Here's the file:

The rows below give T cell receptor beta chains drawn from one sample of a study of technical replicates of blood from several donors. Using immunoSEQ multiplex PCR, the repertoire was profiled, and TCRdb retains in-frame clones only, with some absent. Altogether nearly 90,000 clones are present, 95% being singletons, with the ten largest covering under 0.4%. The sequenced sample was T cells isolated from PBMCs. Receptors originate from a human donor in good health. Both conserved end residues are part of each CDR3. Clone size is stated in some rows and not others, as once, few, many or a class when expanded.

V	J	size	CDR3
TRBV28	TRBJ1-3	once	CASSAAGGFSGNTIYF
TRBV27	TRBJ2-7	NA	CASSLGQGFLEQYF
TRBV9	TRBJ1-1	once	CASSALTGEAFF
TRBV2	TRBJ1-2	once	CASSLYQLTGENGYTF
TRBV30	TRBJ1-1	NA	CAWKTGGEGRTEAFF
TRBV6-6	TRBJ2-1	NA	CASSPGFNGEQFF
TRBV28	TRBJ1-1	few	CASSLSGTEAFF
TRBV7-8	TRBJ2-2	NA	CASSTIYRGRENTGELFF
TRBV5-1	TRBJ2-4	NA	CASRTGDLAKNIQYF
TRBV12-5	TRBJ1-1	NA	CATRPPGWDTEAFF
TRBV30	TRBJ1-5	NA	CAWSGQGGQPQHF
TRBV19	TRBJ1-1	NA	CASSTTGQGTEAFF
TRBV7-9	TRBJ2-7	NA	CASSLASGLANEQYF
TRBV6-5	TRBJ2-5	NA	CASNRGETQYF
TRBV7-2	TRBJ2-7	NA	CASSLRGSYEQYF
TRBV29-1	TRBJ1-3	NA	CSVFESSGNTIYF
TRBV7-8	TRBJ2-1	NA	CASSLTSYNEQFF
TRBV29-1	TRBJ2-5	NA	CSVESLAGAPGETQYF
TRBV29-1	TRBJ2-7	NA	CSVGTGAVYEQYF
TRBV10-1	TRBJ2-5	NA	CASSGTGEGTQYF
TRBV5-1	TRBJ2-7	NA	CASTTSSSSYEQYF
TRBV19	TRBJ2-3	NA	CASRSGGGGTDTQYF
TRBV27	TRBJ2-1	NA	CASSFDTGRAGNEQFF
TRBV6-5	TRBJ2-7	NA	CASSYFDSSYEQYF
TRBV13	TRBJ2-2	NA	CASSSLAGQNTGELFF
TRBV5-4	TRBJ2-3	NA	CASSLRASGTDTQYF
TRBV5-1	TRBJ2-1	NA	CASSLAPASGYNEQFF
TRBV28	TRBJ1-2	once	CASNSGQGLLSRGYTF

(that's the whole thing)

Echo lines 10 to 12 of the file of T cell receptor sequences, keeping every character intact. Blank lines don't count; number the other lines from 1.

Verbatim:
TRBV7-8	TRBJ2-2	NA	CASSTIYRGRENTGELFF
TRBV5-1	TRBJ2-4	NA	CASRTGDLAKNIQYF
TRBV12-5	TRBJ1-1	NA	CATRPPGWDTEAFF